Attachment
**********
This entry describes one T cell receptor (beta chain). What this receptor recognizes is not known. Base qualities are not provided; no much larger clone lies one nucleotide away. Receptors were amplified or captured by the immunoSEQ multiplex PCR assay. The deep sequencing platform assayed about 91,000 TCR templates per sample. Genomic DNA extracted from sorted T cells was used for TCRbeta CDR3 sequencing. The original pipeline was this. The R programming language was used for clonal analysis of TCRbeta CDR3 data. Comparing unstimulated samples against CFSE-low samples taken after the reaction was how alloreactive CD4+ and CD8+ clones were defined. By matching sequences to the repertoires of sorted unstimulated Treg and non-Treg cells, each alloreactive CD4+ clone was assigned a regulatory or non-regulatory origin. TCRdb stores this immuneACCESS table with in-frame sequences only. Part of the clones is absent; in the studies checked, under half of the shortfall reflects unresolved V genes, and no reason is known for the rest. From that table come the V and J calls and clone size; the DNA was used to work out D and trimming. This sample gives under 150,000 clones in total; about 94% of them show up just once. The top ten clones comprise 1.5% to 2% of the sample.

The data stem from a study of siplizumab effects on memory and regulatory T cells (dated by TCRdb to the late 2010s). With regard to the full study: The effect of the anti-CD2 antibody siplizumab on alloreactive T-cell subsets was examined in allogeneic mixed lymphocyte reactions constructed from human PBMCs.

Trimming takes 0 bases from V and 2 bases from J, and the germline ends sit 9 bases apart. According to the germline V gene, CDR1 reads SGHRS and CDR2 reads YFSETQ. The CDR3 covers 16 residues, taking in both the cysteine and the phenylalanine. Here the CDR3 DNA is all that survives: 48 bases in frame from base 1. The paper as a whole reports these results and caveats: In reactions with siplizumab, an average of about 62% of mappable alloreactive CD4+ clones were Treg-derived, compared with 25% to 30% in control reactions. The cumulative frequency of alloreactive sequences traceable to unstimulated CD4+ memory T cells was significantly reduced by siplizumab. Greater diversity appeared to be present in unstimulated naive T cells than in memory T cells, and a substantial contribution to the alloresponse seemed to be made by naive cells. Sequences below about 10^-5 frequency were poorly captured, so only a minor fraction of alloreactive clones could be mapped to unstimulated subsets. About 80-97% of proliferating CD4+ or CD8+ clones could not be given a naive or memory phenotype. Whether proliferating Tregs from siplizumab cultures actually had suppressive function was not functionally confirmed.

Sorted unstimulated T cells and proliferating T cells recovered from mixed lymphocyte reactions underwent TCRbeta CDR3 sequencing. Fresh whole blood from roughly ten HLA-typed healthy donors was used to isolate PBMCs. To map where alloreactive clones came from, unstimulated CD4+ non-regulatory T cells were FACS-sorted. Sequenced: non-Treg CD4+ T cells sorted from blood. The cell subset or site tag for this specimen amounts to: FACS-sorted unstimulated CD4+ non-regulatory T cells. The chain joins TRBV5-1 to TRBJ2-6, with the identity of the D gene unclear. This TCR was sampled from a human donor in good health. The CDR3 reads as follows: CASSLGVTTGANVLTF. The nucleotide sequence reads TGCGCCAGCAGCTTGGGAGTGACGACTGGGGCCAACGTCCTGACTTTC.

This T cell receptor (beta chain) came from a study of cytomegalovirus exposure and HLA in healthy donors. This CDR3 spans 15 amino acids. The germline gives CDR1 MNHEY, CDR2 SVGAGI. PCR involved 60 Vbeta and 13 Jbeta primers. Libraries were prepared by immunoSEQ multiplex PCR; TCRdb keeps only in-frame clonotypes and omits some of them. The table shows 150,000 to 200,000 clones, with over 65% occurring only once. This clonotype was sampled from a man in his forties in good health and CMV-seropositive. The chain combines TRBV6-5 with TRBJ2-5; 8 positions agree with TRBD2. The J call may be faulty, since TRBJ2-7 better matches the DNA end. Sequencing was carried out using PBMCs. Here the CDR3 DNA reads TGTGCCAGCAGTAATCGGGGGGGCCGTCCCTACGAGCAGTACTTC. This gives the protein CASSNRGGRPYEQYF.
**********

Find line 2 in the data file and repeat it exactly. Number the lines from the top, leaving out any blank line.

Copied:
The data stem from a study of siplizumab effects on memory and regulatory T cells (dated by TCRdb to the late 2010s). With regard to the full study: The effect of the anti-CD2 antibody siplizumab on alloreactive T-cell subsets was examined in allogeneic mixed lymphocyte reactions constructed from human PBMCs.